Archive - News Article
April 11th, 2012
CRIDERSVILLE — The Cridersville fire chief brought up a new proposed fire contract by a neighboring community.
Fire Chief Ron Mertz informed Criderville Village Council members Monday that Shawnee Township trustees want to cut the amount they pay on a service contract with the village.
Typically, the two government entities sign a three-year contract with Shawnee Township paying $17,000 per year for Cridersville’s fire and rescue service to the township.
Auglaize County remains the 10th healthiest county in the state, according to a national survey published recently by the University of Wisconsin.
“County Health Rankings and Roadmaps — A Healthier Nation, County by County” is in its third year of taking a closer look at the health of counties across the country with the end goal being to pinpoint areas communities can work toward improving.
CRIDERSVILLE — New sidewalks are estimated to be in place and completed within the next week or two in Cridersville, the mayor says.
Crews are working on installing sidewalks in Cridersville to connect Main Street to the new Cridersville Elementary School on Reichelderfer Road.
“Work is happening on the west side of Carlisle Street and the east side of Reichelderfer Road,” Cridersville Mayor Lorali Myers said.
Myers noted she is pleased the project is almost complete, in time for the spring and upcoming walking season.
It’s for those who are serving. It’s for those who served and came home. It’s for those who have the scars of war. It’s for those who made the ultimate sacrifice.
Wapakoneta resident and Vietnam War veteran Ralph Reynolds is raising funds to erect an 8-foot tall, 3-foot wide, 12-inch thick marble monument for the entrance at Veterans Memorial Park. The memorial would honor the soldiers who fought during Operation Iraqi Freedom in Iraq and Operation Enduring Freedom in Afghanistan.
WAYNESFIELD — Waynesfield-Goshen Board of Education members discussed making a radical change to its schedule during Monday’s meeting.
CRIDERSVILLE — An area councilor gave insight on an idea that went over well with the rest of his colleagues.
Cridersville Village Council members recently discussed an idea that should allow them to keep a closer tab on expenditures in the village.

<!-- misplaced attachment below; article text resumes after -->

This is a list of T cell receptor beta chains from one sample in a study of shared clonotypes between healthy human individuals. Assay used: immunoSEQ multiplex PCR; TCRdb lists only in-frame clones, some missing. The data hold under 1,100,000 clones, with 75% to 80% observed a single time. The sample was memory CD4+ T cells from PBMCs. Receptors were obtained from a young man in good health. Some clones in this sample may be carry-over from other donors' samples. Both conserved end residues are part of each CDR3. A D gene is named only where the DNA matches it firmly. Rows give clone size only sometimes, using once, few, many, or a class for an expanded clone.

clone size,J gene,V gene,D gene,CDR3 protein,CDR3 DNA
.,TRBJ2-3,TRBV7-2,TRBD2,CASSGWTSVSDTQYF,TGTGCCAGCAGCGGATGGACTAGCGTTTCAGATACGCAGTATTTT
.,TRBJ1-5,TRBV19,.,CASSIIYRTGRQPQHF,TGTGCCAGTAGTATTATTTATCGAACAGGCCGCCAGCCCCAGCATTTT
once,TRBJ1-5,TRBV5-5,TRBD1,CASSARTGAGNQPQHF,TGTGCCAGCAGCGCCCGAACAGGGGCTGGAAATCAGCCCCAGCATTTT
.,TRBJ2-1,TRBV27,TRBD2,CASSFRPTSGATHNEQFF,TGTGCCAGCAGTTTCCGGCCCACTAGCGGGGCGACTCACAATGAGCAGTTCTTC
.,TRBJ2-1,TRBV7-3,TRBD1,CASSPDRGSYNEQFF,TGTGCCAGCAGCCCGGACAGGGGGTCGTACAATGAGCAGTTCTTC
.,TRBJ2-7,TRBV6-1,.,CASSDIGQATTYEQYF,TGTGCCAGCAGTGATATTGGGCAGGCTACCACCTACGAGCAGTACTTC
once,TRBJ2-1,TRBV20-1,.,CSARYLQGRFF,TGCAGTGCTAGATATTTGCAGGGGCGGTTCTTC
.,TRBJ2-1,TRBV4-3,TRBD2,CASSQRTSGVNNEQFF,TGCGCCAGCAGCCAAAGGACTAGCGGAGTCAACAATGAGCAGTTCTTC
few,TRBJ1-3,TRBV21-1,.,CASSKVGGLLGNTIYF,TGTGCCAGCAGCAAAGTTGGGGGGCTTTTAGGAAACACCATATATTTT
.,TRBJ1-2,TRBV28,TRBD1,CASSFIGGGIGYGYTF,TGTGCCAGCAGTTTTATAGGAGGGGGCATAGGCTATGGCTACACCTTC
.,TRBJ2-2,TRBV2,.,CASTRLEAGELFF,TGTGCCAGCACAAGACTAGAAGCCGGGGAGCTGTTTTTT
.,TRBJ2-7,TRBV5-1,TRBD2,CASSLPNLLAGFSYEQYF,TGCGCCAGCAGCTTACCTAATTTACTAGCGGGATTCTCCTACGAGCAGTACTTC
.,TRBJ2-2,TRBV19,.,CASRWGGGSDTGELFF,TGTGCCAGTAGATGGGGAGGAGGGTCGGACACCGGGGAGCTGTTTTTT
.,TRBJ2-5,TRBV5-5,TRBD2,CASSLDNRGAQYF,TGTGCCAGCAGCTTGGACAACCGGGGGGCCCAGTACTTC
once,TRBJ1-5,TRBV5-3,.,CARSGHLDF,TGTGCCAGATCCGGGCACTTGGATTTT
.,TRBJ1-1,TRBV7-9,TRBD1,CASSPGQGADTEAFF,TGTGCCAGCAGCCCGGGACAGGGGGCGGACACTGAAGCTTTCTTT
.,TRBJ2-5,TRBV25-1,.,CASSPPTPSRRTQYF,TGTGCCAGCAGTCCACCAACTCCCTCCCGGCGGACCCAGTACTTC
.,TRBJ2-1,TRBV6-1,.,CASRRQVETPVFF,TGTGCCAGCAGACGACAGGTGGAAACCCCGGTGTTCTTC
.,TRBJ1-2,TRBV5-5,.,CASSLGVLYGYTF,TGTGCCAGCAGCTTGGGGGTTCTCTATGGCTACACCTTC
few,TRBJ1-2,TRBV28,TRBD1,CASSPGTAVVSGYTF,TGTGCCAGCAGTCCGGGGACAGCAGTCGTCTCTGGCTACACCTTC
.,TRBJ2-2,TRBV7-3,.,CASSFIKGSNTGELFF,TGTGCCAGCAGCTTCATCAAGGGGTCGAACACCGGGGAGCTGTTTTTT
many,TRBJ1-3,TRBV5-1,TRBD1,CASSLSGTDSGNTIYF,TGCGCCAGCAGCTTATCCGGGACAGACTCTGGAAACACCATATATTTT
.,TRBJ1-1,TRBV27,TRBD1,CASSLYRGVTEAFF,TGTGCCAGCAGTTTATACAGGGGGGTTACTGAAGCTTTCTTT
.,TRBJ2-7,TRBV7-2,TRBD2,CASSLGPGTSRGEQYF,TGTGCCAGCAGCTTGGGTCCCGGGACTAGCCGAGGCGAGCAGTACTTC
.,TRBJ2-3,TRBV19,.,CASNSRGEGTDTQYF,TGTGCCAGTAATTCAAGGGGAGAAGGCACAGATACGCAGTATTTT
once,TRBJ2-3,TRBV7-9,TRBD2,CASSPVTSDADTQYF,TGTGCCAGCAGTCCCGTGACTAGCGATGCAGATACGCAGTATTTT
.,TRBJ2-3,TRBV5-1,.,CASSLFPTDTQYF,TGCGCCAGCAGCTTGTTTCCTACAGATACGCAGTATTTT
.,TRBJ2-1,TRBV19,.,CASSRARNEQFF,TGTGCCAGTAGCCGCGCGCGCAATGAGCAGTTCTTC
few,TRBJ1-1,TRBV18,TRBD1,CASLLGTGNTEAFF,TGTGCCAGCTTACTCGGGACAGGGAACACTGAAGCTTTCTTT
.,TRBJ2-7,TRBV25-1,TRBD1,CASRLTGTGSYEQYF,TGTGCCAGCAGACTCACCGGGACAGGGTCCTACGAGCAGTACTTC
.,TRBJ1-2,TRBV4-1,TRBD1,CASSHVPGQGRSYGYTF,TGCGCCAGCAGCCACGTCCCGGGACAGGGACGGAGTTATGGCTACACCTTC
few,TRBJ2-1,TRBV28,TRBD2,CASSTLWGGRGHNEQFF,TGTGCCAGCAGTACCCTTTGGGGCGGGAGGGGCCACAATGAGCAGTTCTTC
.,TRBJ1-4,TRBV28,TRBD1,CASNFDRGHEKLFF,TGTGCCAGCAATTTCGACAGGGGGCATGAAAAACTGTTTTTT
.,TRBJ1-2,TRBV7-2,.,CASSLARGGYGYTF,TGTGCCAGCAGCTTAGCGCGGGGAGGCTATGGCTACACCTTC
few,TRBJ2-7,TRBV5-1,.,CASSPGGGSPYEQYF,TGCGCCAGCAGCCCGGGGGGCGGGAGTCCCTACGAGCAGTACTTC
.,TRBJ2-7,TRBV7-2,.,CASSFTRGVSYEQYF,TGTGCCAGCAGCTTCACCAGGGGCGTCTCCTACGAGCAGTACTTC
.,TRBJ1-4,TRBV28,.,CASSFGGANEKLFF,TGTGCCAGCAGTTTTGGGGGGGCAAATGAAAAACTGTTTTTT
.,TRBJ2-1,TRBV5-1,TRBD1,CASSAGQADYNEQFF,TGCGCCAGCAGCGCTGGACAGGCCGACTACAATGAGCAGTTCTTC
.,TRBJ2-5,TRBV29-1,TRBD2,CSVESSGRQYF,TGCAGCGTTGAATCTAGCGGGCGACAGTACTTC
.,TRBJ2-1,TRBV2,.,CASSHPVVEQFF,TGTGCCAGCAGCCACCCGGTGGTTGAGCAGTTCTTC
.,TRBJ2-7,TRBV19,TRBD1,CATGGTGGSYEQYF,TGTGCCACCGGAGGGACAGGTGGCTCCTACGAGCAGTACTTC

Councilor Tony Zuppardo recommended department directors for the village, including those overseeing the fire, police and water departments, should give a monthly report on what kind of call load there was for that month, how many hours of overtime were worked and why it was needed.
CELINA — Members of a local lake group received an update on a new campaign aimed at tackling external loading issues at Grand Lake St. Marys.
Grand Lake/Wabash Watershed Alliance Coordinator Laura Walker unveiled the Grand Again campaign that is being kicked off in the region during Saturday’s monthly Lake Improvement Association meeting. The campaign, which features a handful of topics, is directed at reducing the external loading — or non-point source pollution — that reaches Grand Lake St. Marys.
A local high school student has a passion for playing football.
And one day he wants to take his passion to a whole new level and coach his favorite sport.
“Football is what I’m really passionate about,” Wapakoneta High School junior Nathaniel Bracy said. “Even when I’m done playing, I still want to be involved with it.”
Bracy hopes to play football in college, while working toward a degree in education.
“I would like to become a football coach,” Bracy said of future plans.
“Truly this man was God’s son.”
These words were spoken to Jesus right after he took his last breath on the cross.
At the last installment of the Wapakoneta Area Ministerial Association Lenten Luncheons, the Rev. Ward Lewis, of the Church of the Nazarene, dug deeper into these words.
“I believe that is why you are all here because you believe he surely was the son of God,” Lewis said at St. Mark’s Lutheran Church in Wapakoneta on Friday afternoon.
Twelve years ago, a local resident who did not have any symptoms learned she was diagnosed with cancer.
Sixty-nine-year-old Dianna Johnson spent her career working as a nurse, so she often had labor intensive tasks, such as lifting people in and out of their beds.
“I had hurt my back lifting my dad,” the 1960 Wapakoneta High School graduate said. “I’m a nurse, so I have lifted patients for close to 50 years.”